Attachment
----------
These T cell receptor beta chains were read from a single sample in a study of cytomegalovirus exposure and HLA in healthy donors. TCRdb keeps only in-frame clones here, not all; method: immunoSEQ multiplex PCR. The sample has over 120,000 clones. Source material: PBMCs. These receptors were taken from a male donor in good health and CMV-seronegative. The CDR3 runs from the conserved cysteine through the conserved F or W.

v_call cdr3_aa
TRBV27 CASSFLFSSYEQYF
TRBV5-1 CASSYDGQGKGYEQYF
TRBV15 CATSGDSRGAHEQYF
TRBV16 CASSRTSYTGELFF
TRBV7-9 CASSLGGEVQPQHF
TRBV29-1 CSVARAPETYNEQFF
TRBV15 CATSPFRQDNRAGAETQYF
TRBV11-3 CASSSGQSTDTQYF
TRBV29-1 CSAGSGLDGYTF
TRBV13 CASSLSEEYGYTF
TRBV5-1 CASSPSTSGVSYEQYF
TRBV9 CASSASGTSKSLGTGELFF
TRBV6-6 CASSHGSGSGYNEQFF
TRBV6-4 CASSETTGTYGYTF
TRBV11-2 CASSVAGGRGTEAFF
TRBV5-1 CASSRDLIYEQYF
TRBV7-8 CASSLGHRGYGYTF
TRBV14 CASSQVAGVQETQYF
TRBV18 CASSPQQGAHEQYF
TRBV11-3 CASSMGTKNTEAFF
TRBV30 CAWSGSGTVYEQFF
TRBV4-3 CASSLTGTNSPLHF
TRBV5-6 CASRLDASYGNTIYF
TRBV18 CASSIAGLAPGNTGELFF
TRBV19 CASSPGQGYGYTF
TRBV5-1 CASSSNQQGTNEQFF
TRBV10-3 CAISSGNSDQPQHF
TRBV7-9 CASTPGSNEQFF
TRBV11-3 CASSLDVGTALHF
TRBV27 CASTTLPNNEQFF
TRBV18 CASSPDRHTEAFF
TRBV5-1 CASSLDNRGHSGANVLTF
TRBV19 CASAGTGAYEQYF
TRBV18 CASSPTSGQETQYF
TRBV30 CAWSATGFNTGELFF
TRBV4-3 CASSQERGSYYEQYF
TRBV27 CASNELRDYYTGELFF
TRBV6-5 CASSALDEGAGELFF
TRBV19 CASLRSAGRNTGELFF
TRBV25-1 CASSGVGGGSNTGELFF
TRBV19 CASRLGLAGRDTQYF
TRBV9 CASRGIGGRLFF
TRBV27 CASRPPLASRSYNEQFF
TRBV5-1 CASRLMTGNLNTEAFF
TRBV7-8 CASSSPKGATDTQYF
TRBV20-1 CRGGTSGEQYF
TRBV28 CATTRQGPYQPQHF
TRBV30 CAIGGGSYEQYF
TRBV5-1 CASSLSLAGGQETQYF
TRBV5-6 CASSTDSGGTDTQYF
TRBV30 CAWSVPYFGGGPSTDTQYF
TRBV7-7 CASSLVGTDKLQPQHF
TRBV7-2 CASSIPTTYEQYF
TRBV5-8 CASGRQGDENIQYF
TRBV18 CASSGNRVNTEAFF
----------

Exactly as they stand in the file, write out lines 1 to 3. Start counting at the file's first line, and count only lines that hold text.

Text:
These T cell receptor beta chains were read from a single sample in a study of cytomegalovirus exposure and HLA in healthy donors. TCRdb keeps only in-frame clones here, not all; method: immunoSEQ multiplex PCR. The sample has over 120,000 clones. Source material: PBMCs. These receptors were taken from a male donor in good health and CMV-seronegative. The CDR3 runs from the conserved cysteine through the conserved F or W.

v_call cdr3_aa
TRBV27 CASSFLFSSYEQYF